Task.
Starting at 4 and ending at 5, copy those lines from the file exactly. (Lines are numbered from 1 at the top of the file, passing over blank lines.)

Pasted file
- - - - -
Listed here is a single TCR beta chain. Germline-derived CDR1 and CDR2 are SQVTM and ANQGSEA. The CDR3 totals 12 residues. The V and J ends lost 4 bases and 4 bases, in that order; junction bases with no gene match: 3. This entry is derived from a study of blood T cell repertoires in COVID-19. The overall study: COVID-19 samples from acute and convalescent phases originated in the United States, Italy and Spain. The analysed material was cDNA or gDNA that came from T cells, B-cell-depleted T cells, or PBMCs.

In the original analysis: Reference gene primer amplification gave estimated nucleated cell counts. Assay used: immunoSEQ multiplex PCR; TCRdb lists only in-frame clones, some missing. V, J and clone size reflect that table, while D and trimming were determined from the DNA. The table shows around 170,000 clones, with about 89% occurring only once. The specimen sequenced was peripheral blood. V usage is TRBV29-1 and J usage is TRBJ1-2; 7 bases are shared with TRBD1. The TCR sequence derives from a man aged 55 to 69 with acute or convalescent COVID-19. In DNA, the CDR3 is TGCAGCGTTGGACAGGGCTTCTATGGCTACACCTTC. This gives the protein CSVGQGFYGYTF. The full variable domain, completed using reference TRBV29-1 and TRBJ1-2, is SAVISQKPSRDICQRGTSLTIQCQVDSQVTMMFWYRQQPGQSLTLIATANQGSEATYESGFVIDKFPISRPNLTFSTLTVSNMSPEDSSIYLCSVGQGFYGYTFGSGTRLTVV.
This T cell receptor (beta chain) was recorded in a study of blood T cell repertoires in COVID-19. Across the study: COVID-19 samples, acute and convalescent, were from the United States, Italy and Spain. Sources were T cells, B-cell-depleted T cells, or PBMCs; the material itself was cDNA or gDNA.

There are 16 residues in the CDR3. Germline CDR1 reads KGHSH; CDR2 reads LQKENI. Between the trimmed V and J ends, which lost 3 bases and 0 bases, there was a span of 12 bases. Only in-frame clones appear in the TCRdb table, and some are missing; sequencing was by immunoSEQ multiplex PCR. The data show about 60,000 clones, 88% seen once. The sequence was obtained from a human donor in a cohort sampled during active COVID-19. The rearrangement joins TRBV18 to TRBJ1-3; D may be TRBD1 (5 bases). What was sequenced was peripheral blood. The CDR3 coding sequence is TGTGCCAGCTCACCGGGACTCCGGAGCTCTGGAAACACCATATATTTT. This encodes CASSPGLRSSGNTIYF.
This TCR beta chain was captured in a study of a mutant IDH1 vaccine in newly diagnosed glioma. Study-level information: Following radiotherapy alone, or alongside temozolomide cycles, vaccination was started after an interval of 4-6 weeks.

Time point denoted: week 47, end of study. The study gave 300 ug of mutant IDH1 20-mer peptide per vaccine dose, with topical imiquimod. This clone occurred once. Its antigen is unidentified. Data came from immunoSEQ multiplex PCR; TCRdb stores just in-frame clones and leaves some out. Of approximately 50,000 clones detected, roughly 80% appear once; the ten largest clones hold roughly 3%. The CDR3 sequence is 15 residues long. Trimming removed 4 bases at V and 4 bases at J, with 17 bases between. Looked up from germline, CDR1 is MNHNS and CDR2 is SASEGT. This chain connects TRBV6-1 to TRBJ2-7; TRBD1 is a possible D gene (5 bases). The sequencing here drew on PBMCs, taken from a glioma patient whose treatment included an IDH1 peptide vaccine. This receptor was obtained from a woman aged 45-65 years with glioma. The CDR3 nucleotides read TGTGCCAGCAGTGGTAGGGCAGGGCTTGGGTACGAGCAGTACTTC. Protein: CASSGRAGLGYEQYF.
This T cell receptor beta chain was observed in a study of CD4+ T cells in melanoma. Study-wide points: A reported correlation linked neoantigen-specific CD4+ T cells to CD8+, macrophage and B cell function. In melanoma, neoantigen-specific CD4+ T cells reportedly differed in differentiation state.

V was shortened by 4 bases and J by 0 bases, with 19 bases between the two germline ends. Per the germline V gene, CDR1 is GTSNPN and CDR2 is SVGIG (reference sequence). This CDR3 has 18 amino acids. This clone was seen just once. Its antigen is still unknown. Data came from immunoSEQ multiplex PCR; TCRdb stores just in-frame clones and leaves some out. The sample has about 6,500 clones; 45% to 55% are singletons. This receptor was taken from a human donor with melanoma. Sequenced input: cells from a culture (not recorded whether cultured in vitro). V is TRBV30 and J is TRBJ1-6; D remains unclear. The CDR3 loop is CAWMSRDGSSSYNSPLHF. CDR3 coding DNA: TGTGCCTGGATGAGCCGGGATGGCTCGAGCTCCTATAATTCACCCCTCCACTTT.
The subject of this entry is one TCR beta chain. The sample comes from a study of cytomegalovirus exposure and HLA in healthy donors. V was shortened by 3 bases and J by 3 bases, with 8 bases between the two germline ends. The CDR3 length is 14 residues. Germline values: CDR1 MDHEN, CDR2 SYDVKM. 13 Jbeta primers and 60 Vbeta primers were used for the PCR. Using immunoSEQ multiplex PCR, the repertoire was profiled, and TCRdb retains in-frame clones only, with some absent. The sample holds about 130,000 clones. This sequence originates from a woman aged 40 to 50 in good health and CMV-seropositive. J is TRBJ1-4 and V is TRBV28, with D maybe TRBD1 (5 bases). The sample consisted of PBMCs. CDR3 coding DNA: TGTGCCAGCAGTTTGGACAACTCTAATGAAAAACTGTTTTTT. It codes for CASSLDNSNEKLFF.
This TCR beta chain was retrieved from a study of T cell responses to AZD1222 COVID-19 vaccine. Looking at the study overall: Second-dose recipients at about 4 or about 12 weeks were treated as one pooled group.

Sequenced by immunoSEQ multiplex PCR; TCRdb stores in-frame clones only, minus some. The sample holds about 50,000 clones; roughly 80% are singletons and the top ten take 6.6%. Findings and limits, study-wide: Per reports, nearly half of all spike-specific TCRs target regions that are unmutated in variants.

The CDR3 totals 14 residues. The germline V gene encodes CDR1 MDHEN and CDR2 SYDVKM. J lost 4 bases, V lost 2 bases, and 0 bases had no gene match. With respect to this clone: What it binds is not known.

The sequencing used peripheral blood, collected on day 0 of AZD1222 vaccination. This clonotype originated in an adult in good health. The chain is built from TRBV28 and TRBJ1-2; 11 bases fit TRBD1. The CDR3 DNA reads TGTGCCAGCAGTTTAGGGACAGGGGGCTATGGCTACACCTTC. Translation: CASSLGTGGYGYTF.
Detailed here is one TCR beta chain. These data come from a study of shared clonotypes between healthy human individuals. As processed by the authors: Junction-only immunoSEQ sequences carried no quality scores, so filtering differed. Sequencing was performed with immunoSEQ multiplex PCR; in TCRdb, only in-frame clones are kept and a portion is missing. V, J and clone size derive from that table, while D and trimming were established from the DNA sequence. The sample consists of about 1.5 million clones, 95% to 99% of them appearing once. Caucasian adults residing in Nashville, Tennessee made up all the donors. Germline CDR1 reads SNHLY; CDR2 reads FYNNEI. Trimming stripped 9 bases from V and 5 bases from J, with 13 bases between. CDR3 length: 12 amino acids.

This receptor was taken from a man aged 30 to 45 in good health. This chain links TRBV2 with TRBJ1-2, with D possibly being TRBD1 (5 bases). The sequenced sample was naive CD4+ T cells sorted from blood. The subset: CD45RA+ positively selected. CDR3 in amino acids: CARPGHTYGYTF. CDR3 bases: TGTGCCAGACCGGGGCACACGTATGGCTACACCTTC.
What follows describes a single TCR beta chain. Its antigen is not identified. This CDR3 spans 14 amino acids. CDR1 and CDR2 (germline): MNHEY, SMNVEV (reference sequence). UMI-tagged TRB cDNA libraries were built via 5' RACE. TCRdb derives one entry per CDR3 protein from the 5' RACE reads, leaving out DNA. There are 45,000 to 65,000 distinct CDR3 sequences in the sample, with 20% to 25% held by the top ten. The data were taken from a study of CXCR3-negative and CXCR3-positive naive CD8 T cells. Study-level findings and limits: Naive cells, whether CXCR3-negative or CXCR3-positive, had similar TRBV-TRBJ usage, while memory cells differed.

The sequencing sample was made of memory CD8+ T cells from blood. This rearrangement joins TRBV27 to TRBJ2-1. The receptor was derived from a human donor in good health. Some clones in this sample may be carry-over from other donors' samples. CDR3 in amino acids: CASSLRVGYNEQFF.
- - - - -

There are 16 residues in the CDR3. Germline CDR1 reads KGHSH; CDR2 reads LQKENI. Between the trimmed V and J ends, which lost 3 bases and 0 bases, there was a span of 12 bases. Only in-frame clones appear in the TCRdb table, and some are missing; sequencing was by immunoSEQ multiplex PCR. The data show about 60,000 clones, 88% seen once. The sequence was obtained from a human donor in a cohort sampled during active COVID-19. The rearrangement joins TRBV18 to TRBJ1-3; D may be TRBD1 (5 bases). What was sequenced was peripheral blood. The CDR3 coding sequence is TGTGCCAGCTCACCGGGACTCCGGAGCTCTGGAAACACCATATATTTT. This encodes CASSPGLRSSGNTIYF.
This TCR beta chain was captured in a study of a mutant IDH1 vaccine in newly diagnosed glioma. Study-level information: Following radiotherapy alone, or alongside temozolomide cycles, vaccination was started after an interval of 4-6 weeks.